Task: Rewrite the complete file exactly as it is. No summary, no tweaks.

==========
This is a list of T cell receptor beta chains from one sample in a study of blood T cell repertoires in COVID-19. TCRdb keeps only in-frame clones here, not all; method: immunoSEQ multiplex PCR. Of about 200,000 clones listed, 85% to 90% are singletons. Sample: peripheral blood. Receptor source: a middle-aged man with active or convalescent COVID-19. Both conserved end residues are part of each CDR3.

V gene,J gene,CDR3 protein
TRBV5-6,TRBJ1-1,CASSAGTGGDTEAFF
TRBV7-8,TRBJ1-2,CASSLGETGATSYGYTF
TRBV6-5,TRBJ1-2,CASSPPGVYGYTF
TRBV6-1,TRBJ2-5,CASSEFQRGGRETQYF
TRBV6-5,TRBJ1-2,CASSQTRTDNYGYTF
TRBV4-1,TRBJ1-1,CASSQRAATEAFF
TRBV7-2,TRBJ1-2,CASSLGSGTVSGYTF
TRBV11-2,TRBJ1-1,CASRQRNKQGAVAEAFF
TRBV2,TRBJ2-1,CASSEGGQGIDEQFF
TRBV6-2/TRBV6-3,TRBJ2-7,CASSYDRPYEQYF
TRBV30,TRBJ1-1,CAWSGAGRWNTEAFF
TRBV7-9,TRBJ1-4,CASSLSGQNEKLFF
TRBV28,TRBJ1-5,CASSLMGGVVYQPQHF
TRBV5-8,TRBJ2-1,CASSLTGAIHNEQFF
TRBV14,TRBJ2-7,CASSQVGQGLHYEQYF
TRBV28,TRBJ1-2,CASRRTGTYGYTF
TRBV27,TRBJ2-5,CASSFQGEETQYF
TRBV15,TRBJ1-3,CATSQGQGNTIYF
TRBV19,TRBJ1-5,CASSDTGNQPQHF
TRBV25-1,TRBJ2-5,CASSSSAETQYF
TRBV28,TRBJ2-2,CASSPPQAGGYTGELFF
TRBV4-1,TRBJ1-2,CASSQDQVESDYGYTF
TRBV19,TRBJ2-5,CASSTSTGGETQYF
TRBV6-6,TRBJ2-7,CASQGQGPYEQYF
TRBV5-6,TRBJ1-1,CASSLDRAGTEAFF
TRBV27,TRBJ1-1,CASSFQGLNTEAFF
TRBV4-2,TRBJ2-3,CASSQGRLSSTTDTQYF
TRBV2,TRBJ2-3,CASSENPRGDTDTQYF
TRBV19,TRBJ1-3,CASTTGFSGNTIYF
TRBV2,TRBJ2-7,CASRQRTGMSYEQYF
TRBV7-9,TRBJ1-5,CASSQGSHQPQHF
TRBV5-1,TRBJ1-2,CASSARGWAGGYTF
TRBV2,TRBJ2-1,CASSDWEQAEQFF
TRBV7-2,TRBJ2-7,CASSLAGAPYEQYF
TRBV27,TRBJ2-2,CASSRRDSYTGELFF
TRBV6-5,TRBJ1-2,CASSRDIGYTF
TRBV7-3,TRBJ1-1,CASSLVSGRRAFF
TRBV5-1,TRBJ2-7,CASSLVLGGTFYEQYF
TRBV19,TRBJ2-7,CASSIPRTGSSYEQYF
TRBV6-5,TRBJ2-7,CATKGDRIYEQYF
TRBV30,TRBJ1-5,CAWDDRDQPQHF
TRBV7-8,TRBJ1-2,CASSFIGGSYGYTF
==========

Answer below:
This is a list of T cell receptor beta chains from one sample in a study of blood T cell repertoires in COVID-19. TCRdb keeps only in-frame clones here, not all; method: immunoSEQ multiplex PCR. Of about 200,000 clones listed, 85% to 90% are singletons. Sample: peripheral blood. Receptor source: a middle-aged man with active or convalescent COVID-19. Both conserved end residues are part of each CDR3.

V gene,J gene,CDR3 protein
TRBV5-6,TRBJ1-1,CASSAGTGGDTEAFF
TRBV7-8,TRBJ1-2,CASSLGETGATSYGYTF
TRBV6-5,TRBJ1-2,CASSPPGVYGYTF
TRBV6-1,TRBJ2-5,CASSEFQRGGRETQYF
TRBV6-5,TRBJ1-2,CASSQTRTDNYGYTF
TRBV4-1,TRBJ1-1,CASSQRAATEAFF
TRBV7-2,TRBJ1-2,CASSLGSGTVSGYTF
TRBV11-2,TRBJ1-1,CASRQRNKQGAVAEAFF
TRBV2,TRBJ2-1,CASSEGGQGIDEQFF
TRBV6-2/TRBV6-3,TRBJ2-7,CASSYDRPYEQYF
TRBV30,TRBJ1-1,CAWSGAGRWNTEAFF
TRBV7-9,TRBJ1-4,CASSLSGQNEKLFF
TRBV28,TRBJ1-5,CASSLMGGVVYQPQHF
TRBV5-8,TRBJ2-1,CASSLTGAIHNEQFF
TRBV14,TRBJ2-7,CASSQVGQGLHYEQYF
TRBV28,TRBJ1-2,CASRRTGTYGYTF
TRBV27,TRBJ2-5,CASSFQGEETQYF
TRBV15,TRBJ1-3,CATSQGQGNTIYF
TRBV19,TRBJ1-5,CASSDTGNQPQHF
TRBV25-1,TRBJ2-5,CASSSSAETQYF
TRBV28,TRBJ2-2,CASSPPQAGGYTGELFF
TRBV4-1,TRBJ1-2,CASSQDQVESDYGYTF
TRBV19,TRBJ2-5,CASSTSTGGETQYF
TRBV6-6,TRBJ2-7,CASQGQGPYEQYF
TRBV5-6,TRBJ1-1,CASSLDRAGTEAFF
TRBV27,TRBJ1-1,CASSFQGLNTEAFF
TRBV4-2,TRBJ2-3,CASSQGRLSSTTDTQYF
TRBV2,TRBJ2-3,CASSENPRGDTDTQYF
TRBV19,TRBJ1-3,CASTTGFSGNTIYF
TRBV2,TRBJ2-7,CASRQRTGMSYEQYF
TRBV7-9,TRBJ1-5,CASSQGSHQPQHF
TRBV5-1,TRBJ1-2,CASSARGWAGGYTF
TRBV2,TRBJ2-1,CASSDWEQAEQFF
TRBV7-2,TRBJ2-7,CASSLAGAPYEQYF
TRBV27,TRBJ2-2,CASSRRDSYTGELFF
TRBV6-5,TRBJ1-2,CASSRDIGYTF
TRBV7-3,TRBJ1-1,CASSLVSGRRAFF
TRBV5-1,TRBJ2-7,CASSLVLGGTFYEQYF
TRBV19,TRBJ2-7,CASSIPRTGSSYEQYF
TRBV6-5,TRBJ2-7,CATKGDRIYEQYF
TRBV30,TRBJ1-5,CAWDDRDQPQHF
TRBV7-8,TRBJ1-2,CASSFIGGSYGYTF